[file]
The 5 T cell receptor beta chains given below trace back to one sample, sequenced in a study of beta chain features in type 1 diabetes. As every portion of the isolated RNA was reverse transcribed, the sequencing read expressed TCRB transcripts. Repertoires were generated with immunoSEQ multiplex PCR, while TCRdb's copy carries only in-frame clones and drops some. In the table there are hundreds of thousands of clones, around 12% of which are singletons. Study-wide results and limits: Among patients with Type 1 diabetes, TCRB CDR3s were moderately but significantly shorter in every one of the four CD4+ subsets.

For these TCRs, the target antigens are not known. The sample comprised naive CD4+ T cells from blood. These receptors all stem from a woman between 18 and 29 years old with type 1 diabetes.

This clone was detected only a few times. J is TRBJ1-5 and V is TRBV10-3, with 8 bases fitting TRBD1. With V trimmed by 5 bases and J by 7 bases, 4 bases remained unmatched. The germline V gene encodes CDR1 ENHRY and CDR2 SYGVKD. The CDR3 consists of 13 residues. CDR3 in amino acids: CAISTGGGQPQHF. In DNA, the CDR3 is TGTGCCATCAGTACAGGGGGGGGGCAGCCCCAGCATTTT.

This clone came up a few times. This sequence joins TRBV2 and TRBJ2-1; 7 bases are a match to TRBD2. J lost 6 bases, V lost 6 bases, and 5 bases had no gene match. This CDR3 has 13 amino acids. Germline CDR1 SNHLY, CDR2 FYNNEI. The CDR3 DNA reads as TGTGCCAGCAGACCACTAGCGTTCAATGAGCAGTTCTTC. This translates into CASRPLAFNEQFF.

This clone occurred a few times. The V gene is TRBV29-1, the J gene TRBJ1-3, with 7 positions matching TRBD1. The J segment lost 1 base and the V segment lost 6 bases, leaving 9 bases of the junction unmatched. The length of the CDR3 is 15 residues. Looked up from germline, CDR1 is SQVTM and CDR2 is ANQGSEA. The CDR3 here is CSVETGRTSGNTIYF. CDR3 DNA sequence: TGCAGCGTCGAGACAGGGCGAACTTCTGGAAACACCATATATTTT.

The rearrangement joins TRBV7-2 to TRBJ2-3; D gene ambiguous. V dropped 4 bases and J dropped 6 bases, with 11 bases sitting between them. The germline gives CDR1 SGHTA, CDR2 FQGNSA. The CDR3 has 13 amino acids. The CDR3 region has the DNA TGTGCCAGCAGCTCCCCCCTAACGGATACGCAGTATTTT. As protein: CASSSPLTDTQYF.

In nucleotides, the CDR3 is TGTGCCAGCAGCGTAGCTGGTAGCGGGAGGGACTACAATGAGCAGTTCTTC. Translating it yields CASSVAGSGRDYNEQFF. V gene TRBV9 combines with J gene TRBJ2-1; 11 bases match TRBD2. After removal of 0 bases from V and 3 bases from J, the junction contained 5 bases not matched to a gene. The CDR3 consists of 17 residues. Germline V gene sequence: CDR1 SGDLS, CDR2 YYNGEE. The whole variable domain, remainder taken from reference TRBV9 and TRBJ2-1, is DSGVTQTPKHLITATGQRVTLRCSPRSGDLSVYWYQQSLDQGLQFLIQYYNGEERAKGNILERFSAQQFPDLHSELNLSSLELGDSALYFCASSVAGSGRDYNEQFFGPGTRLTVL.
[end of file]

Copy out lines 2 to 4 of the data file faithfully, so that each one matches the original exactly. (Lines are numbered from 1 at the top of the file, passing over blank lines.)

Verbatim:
For these TCRs, the target antigens are not known. The sample comprised naive CD4+ T cells from blood. These receptors all stem from a woman between 18 and 29 years old with type 1 diabetes.

This clone was detected only a few times. J is TRBJ1-5 and V is TRBV10-3, with 8 bases fitting TRBD1. With V trimmed by 5 bases and J by 7 bases, 4 bases remained unmatched. The germline V gene encodes CDR1 ENHRY and CDR2 SYGVKD. The CDR3 consists of 13 residues. CDR3 in amino acids: CAISTGGGQPQHF. In DNA, the CDR3 is TGTGCCATCAGTACAGGGGGGGGGCAGCCCCAGCATTTT.

This clone came up a few times. This sequence joins TRBV2 and TRBJ2-1; 7 bases are a match to TRBD2. J lost 6 bases, V lost 6 bases, and 5 bases had no gene match. This CDR3 has 13 amino acids. Germline CDR1 SNHLY, CDR2 FYNNEI. The CDR3 DNA reads as TGTGCCAGCAGACCACTAGCGTTCAATGAGCAGTTCTTC. This translates into CASRPLAFNEQFF.